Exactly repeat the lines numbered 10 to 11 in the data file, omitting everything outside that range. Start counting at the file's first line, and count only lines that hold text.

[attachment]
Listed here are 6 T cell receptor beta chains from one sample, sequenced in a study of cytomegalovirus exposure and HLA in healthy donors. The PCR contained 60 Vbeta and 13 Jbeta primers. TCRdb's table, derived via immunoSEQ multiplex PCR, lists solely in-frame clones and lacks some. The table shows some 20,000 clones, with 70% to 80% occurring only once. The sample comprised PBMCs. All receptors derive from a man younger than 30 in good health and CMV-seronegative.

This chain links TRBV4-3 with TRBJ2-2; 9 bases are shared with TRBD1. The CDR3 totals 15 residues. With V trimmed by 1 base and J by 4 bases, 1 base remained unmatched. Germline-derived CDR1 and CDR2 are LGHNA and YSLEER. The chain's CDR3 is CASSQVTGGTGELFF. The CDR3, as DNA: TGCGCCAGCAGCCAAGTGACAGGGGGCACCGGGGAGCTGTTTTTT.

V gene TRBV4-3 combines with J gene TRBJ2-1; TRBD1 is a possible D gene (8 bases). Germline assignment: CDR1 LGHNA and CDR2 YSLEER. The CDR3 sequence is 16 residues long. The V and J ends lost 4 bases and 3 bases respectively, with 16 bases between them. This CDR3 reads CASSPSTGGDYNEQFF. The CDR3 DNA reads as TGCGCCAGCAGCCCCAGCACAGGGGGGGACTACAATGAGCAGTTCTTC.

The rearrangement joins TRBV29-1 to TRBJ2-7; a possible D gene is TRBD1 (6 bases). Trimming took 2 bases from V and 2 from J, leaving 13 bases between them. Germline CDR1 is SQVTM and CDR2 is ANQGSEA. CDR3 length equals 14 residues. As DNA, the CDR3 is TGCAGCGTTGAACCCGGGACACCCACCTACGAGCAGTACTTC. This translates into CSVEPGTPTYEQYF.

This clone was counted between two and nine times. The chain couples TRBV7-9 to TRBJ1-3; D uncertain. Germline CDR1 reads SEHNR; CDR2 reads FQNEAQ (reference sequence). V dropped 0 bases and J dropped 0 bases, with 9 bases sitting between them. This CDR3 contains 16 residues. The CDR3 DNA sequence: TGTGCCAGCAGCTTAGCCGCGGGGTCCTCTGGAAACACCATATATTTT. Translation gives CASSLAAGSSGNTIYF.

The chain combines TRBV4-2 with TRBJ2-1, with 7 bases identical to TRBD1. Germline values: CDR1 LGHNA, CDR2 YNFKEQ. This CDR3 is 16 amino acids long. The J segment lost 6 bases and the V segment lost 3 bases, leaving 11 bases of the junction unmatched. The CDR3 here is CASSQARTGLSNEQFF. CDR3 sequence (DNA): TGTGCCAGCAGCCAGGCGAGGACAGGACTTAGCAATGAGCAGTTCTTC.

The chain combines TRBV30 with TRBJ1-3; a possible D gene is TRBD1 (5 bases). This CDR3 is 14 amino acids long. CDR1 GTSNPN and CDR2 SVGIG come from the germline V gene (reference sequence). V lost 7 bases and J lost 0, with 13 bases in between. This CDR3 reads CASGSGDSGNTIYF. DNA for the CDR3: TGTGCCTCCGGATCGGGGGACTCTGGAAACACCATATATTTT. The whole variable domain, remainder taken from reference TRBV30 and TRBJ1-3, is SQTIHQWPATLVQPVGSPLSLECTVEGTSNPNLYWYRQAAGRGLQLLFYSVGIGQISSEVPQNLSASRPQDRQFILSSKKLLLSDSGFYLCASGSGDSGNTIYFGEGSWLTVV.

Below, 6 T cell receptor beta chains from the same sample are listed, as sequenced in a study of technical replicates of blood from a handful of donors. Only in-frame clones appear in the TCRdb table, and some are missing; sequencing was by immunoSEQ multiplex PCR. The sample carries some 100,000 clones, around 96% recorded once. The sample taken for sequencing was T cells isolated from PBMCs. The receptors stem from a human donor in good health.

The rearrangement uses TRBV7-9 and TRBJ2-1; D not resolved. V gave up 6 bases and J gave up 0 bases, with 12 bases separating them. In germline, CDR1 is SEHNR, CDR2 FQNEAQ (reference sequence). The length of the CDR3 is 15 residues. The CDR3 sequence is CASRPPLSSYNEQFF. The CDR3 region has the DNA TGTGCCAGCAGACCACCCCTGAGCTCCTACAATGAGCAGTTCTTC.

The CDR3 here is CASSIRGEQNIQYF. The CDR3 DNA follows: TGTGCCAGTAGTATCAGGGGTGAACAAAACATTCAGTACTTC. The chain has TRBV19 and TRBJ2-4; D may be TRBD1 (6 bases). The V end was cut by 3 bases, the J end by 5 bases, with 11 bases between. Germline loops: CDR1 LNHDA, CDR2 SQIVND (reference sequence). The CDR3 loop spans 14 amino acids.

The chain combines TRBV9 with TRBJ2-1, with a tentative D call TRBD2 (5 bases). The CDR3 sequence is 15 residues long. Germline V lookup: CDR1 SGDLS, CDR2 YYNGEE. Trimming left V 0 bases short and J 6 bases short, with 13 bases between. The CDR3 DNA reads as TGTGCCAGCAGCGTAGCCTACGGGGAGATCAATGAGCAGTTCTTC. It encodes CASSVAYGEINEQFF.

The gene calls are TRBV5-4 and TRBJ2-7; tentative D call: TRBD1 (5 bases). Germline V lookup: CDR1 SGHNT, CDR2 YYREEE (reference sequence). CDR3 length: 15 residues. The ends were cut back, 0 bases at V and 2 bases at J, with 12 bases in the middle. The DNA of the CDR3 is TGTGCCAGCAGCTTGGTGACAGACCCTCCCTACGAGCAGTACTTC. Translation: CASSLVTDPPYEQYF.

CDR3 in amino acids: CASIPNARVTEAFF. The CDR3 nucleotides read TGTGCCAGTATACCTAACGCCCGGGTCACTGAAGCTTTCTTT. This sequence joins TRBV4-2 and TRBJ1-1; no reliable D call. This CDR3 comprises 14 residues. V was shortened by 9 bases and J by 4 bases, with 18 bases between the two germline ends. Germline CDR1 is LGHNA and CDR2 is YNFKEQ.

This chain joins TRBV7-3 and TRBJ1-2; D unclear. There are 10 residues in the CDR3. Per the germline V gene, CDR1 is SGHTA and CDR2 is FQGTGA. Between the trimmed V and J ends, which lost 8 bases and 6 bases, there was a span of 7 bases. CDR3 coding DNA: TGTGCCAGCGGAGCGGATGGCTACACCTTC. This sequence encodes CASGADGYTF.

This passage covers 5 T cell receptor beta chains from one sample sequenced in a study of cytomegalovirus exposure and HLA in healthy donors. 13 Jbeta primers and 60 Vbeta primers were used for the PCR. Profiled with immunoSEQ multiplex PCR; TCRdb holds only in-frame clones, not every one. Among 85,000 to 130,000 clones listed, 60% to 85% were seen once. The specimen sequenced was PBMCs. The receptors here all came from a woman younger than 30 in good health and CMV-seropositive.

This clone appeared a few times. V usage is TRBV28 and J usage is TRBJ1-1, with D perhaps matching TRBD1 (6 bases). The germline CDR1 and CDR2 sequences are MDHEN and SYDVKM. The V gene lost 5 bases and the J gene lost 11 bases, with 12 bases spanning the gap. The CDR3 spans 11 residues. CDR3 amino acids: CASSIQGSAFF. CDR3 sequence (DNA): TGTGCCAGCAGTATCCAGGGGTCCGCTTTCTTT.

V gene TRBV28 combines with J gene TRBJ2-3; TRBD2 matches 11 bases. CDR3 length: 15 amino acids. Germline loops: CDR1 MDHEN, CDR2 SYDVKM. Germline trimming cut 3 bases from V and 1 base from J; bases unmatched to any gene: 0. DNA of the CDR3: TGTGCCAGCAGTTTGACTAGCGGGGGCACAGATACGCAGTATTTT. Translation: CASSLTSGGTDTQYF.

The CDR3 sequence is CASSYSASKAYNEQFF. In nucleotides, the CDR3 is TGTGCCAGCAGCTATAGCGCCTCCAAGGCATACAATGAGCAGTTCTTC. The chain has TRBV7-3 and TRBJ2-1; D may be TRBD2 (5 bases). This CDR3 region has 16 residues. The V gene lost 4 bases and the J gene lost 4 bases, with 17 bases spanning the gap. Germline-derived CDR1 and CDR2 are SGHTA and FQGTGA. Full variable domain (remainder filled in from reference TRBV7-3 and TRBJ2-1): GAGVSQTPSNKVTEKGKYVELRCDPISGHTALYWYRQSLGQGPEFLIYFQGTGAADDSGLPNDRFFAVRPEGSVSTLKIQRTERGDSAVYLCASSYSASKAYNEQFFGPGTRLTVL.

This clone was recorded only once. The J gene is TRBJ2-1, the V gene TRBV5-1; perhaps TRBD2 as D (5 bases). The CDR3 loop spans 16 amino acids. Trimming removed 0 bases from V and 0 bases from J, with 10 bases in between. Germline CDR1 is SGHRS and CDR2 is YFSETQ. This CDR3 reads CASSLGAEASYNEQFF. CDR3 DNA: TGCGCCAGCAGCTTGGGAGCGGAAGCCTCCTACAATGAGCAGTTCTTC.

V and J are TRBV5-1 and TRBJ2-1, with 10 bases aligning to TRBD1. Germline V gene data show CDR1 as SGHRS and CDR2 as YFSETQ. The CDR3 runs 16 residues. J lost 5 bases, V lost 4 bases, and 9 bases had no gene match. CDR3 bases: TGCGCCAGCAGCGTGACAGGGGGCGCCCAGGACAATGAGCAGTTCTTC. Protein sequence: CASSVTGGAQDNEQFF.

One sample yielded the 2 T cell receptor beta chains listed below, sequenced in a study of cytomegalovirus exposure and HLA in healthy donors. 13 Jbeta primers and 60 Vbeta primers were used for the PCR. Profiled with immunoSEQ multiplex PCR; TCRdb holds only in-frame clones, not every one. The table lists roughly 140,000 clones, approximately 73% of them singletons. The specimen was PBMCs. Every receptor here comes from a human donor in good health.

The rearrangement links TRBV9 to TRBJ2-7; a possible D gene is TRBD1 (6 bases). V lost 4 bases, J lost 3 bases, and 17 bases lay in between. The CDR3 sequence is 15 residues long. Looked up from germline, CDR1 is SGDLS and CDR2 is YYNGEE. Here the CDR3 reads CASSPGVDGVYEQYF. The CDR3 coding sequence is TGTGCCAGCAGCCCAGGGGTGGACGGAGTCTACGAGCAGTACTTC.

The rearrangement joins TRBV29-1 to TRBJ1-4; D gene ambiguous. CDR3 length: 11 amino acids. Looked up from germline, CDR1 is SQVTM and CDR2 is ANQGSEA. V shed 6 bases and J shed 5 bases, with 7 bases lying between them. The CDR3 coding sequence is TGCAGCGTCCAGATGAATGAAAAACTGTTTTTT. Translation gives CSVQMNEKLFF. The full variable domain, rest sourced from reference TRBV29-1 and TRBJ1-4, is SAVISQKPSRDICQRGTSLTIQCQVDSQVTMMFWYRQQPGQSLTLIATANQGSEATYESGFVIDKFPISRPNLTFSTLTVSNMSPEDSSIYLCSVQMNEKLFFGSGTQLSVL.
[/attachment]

The CDR3 here is CASSIRGEQNIQYF. The CDR3 DNA follows: TGTGCCAGTAGTATCAGGGGTGAACAAAACATTCAGTACTTC. The chain has TRBV19 and TRBJ2-4; D may be TRBD1 (6 bases). The V end was cut by 3 bases, the J end by 5 bases, with 11 bases between. Germline loops: CDR1 LNHDA, CDR2 SQIVND (reference sequence). The CDR3 loop spans 14 amino acids.

The chain combines TRBV9 with TRBJ2-1, with a tentative D call TRBD2 (5 bases). The CDR3 sequence is 15 residues long. Germline V lookup: CDR1 SGDLS, CDR2 YYNGEE. Trimming left V 0 bases short and J 6 bases short, with 13 bases between. The CDR3 DNA reads as TGTGCCAGCAGCGTAGCCTACGGGGAGATCAATGAGCAGTTCTTC. It encodes CASSVAYGEINEQFF.